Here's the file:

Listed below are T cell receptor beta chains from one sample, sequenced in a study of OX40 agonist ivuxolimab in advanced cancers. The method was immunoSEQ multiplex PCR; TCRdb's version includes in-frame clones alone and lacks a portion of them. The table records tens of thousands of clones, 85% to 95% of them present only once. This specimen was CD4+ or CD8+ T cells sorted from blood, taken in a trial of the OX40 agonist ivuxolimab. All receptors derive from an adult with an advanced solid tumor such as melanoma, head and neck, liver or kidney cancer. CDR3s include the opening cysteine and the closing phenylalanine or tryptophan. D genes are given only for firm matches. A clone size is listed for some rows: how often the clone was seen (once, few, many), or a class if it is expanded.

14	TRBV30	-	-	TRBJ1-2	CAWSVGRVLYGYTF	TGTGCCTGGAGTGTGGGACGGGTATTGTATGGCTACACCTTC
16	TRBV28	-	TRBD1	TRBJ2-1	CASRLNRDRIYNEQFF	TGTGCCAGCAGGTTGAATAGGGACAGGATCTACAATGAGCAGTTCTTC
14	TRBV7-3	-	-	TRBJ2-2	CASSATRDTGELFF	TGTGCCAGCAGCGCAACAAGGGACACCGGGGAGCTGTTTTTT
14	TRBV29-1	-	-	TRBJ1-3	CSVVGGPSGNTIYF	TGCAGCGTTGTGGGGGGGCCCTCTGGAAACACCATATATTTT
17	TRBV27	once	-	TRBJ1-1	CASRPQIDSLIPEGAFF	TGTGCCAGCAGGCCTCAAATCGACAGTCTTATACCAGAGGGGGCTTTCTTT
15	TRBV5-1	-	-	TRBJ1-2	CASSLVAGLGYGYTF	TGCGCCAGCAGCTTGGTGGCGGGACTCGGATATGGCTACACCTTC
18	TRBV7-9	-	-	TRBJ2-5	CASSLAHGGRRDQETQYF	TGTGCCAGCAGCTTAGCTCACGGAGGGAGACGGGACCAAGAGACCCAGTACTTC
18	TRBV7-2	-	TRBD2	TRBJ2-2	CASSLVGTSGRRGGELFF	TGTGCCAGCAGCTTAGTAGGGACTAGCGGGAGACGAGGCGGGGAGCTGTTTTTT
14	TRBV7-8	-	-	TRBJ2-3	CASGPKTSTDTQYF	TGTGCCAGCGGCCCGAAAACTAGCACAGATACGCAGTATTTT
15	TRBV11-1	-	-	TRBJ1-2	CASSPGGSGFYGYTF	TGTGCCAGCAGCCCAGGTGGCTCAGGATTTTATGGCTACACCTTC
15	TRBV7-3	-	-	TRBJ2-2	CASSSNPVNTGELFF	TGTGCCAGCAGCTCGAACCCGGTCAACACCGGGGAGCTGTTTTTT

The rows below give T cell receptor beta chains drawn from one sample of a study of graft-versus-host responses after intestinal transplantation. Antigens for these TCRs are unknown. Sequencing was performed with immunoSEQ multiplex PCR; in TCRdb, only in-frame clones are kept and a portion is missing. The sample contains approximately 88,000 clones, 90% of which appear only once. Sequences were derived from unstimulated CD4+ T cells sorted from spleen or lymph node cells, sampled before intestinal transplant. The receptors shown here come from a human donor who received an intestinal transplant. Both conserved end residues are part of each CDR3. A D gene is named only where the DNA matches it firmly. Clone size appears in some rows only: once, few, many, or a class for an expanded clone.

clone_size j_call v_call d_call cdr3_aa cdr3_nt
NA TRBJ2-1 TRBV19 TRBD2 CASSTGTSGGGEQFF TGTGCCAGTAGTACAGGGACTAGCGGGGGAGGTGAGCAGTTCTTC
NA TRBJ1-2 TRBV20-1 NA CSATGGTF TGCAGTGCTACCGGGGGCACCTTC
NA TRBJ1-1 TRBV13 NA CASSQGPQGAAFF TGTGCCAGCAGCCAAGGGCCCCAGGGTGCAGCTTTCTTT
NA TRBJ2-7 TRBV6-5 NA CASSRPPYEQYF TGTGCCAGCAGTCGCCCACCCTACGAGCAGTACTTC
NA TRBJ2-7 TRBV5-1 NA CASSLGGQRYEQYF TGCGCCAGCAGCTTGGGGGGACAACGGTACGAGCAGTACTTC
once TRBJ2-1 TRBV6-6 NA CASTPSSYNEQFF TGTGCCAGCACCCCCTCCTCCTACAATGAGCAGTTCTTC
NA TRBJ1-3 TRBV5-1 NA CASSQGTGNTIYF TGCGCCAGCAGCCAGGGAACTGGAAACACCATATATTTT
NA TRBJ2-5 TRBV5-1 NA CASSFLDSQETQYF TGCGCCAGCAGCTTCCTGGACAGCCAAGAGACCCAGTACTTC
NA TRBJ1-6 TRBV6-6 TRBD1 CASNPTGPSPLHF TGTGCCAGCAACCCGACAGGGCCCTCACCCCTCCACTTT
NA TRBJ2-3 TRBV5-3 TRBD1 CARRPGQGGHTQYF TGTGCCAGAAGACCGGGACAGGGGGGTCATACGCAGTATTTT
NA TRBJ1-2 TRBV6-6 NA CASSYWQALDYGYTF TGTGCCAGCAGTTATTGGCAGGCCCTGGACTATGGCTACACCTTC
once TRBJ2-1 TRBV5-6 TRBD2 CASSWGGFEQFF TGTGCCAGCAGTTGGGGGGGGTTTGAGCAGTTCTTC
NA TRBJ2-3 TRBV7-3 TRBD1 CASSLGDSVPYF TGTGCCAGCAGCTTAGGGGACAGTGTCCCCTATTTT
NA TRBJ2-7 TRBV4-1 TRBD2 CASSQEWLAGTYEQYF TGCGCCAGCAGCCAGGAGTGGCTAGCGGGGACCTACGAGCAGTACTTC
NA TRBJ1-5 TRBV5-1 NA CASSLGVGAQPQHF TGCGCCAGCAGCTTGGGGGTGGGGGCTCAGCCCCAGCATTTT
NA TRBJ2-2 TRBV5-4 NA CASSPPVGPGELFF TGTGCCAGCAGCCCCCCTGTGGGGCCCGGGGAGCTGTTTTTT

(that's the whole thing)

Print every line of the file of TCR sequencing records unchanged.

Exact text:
Listed below are T cell receptor beta chains from one sample, sequenced in a study of OX40 agonist ivuxolimab in advanced cancers. The method was immunoSEQ multiplex PCR; TCRdb's version includes in-frame clones alone and lacks a portion of them. The table records tens of thousands of clones, 85% to 95% of them present only once. This specimen was CD4+ or CD8+ T cells sorted from blood, taken in a trial of the OX40 agonist ivuxolimab. All receptors derive from an adult with an advanced solid tumor such as melanoma, head and neck, liver or kidney cancer. CDR3s include the opening cysteine and the closing phenylalanine or tryptophan. D genes are given only for firm matches. A clone size is listed for some rows: how often the clone was seen (once, few, many), or a class if it is expanded.

14	TRBV30	-	-	TRBJ1-2	CAWSVGRVLYGYTF	TGTGCCTGGAGTGTGGGACGGGTATTGTATGGCTACACCTTC
16	TRBV28	-	TRBD1	TRBJ2-1	CASRLNRDRIYNEQFF	TGTGCCAGCAGGTTGAATAGGGACAGGATCTACAATGAGCAGTTCTTC
14	TRBV7-3	-	-	TRBJ2-2	CASSATRDTGELFF	TGTGCCAGCAGCGCAACAAGGGACACCGGGGAGCTGTTTTTT
14	TRBV29-1	-	-	TRBJ1-3	CSVVGGPSGNTIYF	TGCAGCGTTGTGGGGGGGCCCTCTGGAAACACCATATATTTT
17	TRBV27	once	-	TRBJ1-1	CASRPQIDSLIPEGAFF	TGTGCCAGCAGGCCTCAAATCGACAGTCTTATACCAGAGGGGGCTTTCTTT
15	TRBV5-1	-	-	TRBJ1-2	CASSLVAGLGYGYTF	TGCGCCAGCAGCTTGGTGGCGGGACTCGGATATGGCTACACCTTC
18	TRBV7-9	-	-	TRBJ2-5	CASSLAHGGRRDQETQYF	TGTGCCAGCAGCTTAGCTCACGGAGGGAGACGGGACCAAGAGACCCAGTACTTC
18	TRBV7-2	-	TRBD2	TRBJ2-2	CASSLVGTSGRRGGELFF	TGTGCCAGCAGCTTAGTAGGGACTAGCGGGAGACGAGGCGGGGAGCTGTTTTTT
14	TRBV7-8	-	-	TRBJ2-3	CASGPKTSTDTQYF	TGTGCCAGCGGCCCGAAAACTAGCACAGATACGCAGTATTTT
15	TRBV11-1	-	-	TRBJ1-2	CASSPGGSGFYGYTF	TGTGCCAGCAGCCCAGGTGGCTCAGGATTTTATGGCTACACCTTC
15	TRBV7-3	-	-	TRBJ2-2	CASSSNPVNTGELFF	TGTGCCAGCAGCTCGAACCCGGTCAACACCGGGGAGCTGTTTTTT

The rows below give T cell receptor beta chains drawn from one sample of a study of graft-versus-host responses after intestinal transplantation. Antigens for these TCRs are unknown. Sequencing was performed with immunoSEQ multiplex PCR; in TCRdb, only in-frame clones are kept and a portion is missing. The sample contains approximately 88,000 clones, 90% of which appear only once. Sequences were derived from unstimulated CD4+ T cells sorted from spleen or lymph node cells, sampled before intestinal transplant. The receptors shown here come from a human donor who received an intestinal transplant. Both conserved end residues are part of each CDR3. A D gene is named only where the DNA matches it firmly. Clone size appears in some rows only: once, few, many, or a class for an expanded clone.

clone_size j_call v_call d_call cdr3_aa cdr3_nt
NA TRBJ2-1 TRBV19 TRBD2 CASSTGTSGGGEQFF TGTGCCAGTAGTACAGGGACTAGCGGGGGAGGTGAGCAGTTCTTC
NA TRBJ1-2 TRBV20-1 NA CSATGGTF TGCAGTGCTACCGGGGGCACCTTC
NA TRBJ1-1 TRBV13 NA CASSQGPQGAAFF TGTGCCAGCAGCCAAGGGCCCCAGGGTGCAGCTTTCTTT
NA TRBJ2-7 TRBV6-5 NA CASSRPPYEQYF TGTGCCAGCAGTCGCCCACCCTACGAGCAGTACTTC
NA TRBJ2-7 TRBV5-1 NA CASSLGGQRYEQYF TGCGCCAGCAGCTTGGGGGGACAACGGTACGAGCAGTACTTC
once TRBJ2-1 TRBV6-6 NA CASTPSSYNEQFF TGTGCCAGCACCCCCTCCTCCTACAATGAGCAGTTCTTC
NA TRBJ1-3 TRBV5-1 NA CASSQGTGNTIYF TGCGCCAGCAGCCAGGGAACTGGAAACACCATATATTTT
NA TRBJ2-5 TRBV5-1 NA CASSFLDSQETQYF TGCGCCAGCAGCTTCCTGGACAGCCAAGAGACCCAGTACTTC
NA TRBJ1-6 TRBV6-6 TRBD1 CASNPTGPSPLHF TGTGCCAGCAACCCGACAGGGCCCTCACCCCTCCACTTT
NA TRBJ2-3 TRBV5-3 TRBD1 CARRPGQGGHTQYF TGTGCCAGAAGACCGGGACAGGGGGGTCATACGCAGTATTTT
NA TRBJ1-2 TRBV6-6 NA CASSYWQALDYGYTF TGTGCCAGCAGTTATTGGCAGGCCCTGGACTATGGCTACACCTTC
once TRBJ2-1 TRBV5-6 TRBD2 CASSWGGFEQFF TGTGCCAGCAGTTGGGGGGGGTTTGAGCAGTTCTTC
NA TRBJ2-3 TRBV7-3 TRBD1 CASSLGDSVPYF TGTGCCAGCAGCTTAGGGGACAGTGTCCCCTATTTT
NA TRBJ2-7 TRBV4-1 TRBD2 CASSQEWLAGTYEQYF TGCGCCAGCAGCCAGGAGTGGCTAGCGGGGACCTACGAGCAGTACTTC
NA TRBJ1-5 TRBV5-1 NA CASSLGVGAQPQHF TGCGCCAGCAGCTTGGGGGTGGGGGCTCAGCCCCAGCATTTT
NA TRBJ2-2 TRBV5-4 NA CASSPPVGPGELFF TGTGCCAGCAGCCCCCCTGTGGGGCCCGGGGAGCTGTTTTTT